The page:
LoS in ICU and LoS in hospital were significantly shorter in the HCR group in this analysis, so the hybrid group had a shorter recovery with a substantial reduction in utilization of hospital resources [33]. This phenomenon could be explained in two ways. Firstly, a lower requirement of blood transfusion and reduced systemic inflammation have been associated with improved postoperative morbidity in a series of studies comparing minimally invasive and conventional surgery, and probably play a part in the outcomes of hybrid surgery. Secondly, better myocardial protection (as reflected by a reduction in regional release of myoglobin and systemic release of troponin I) might be another mechanism for quicker recovery after the hybrid procedure [17].

Heterogeneity among studies was observed for several continuous variables, including LoS in ICU and LoS in hospital. This heterogeneity may have resulted from variations in the surgeon’s caseload, the learning-curve effect, the HCR procedure, perioperative management, and standards regarding hospital discharge among the included studies.

Limitations

This meta-analysis had several limitations. The main limitation of our meta-analysis was the retrospective nature of the available data. No RCT has been published but two protocols have been registered (available at http://www.clinicaltrials.gov/ct2/show/NCT01699048 and http://www.clinicaltrials.gov/ct2/show/NCT01035567). Ideally, a meta-analysis should include RCTs only, but inclusion of high-quality non-RCTs can improve the statistical power while maintaining an acceptable level of evidence. Abrahama et al. [34] reported that a meta-analysis of well-designed comparative non-RCTs of surgical procedures was as accurate as a meta-analysis of RCTs. Also, evaluation of publication bias cannot be done in a robust manner with such few data points, so the statistical power of Egger’s test to alert suspicion of publication bias was very limited in our meta-analysis. Therefore, more RCTs comparing HCR with CABG in patients with MCAD are necessary.

Secondly, the duration of clinical follow-up was limited to one year in most studies, whereas a meta-analysis of long-term outcomes was not possible due to insufficient data [12,13,17,18,20]. Hence, more long-term results will be necessary for future studies.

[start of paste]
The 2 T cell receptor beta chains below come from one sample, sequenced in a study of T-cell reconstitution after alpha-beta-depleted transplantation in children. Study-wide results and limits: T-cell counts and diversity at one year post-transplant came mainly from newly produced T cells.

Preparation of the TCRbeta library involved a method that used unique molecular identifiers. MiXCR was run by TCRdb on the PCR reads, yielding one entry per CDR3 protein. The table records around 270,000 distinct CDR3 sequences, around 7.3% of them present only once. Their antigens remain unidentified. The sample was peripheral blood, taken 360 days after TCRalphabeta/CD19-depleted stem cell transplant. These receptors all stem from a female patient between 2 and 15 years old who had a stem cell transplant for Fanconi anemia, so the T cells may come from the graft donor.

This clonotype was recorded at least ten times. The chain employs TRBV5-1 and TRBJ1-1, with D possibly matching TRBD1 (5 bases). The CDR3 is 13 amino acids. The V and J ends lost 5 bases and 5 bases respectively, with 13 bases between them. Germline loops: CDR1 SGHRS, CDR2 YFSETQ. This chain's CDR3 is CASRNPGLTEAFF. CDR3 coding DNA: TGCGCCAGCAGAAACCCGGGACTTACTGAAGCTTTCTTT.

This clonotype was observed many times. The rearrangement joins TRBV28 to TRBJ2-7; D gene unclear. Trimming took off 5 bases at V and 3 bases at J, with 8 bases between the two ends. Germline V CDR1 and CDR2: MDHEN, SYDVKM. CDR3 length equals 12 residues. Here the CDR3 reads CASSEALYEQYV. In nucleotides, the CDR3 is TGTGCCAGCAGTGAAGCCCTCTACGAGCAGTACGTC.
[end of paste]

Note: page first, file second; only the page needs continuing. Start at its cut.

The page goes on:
Thirdly, the definition of endpoints such as MI, MACCEs, and renal failure in different studies varied to some degree, which may have weakened the evidences in our analysis.

Finally, obvious heterogeneity was observed for several continuous variables. Therefore, the random-effects model was used.

Conclusion

This meta-analysis suggested that HCR is feasible, safe and effective for treatment of MCAD, with similar in-hospital and one-year follow-up outcomes, significantly lower requirement for RBC transfusion, and faster recovery compared with CABG. It may provide a safe and effective alternative for treating selected patients with MCAD. However, to validate the long-term results of HCR for MCAD, more large-scale, multicenter, prospective RCTs are warranted.

Abbreviations

HCR:

Hybrid coronary revascularization

CABG:

Coronary artery bypass grafting

MCAD:

Multivessel coronary artery disease

OR:

Odds ratios

MI:

Myocardial infarction

TVR:

Target vessel revascularization

MACCEs:

Major adverse cardiac or cerebrovascular events

AF:

Atrial fibrillation

LoS:

Length of stay

ICU:

Intensive care unit

RBC:

Red bloodcell

CI:

Confidence iinterval

WMD:

Weighted mean difference

LIMA:

Left internal mammary artery

LAD:

Left anterior descending

DES:

Drug-eluting stents

PCI:

Percutaneous coronary intervention

RCTs:

Randomized controlled trials

NOS:

Newcastle–ottawa scale

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Acknowledgments

We thank Professor Vadim Popov (Chief of Cardiac Surgery, Kemerovo Center of Cardiology and Cardiac Surgery, Kemerovo Oblast, Russia) for providing additional data pertaining to their ongoing RCT (Available at: http://www.clinicaltrials.gov/ct2/show/NCT01699048).

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Correspondence to Shaoyi Zheng.

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Competing interests

The authors declare that they have no competing interests.

Authors’ contributions

ZPeng and ZPengyu searched internet for RCTs and non-RCTs sutdies about comparison of HCR and CABG for MCAD. SY, MM and GY assessed the methodological quality of the included studies. Zhu Peng and ZPengyu participated in the design of the study and performed the statistical analysis. ZS conceived of the study, and participated in its design and coordination and helped to draft the manuscript. All authors read and approved the final manuscript.

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Zhu, P., Zhou, P., Sun, Y. et al. Hybrid coronary revascularization versus coronary artery bypass grafting for multivessel coronary artery disease: systematic review and meta-analysis. J Cardiothorac Surg 10, 63 (2015). https://doi.org/10.1186/s13019-015-0262-5

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Keywords

  • Hybrid coronary revascularization
  • Coronary artery bypass grafting
  • Multivessel coronary artery disease
  • Meta-analysis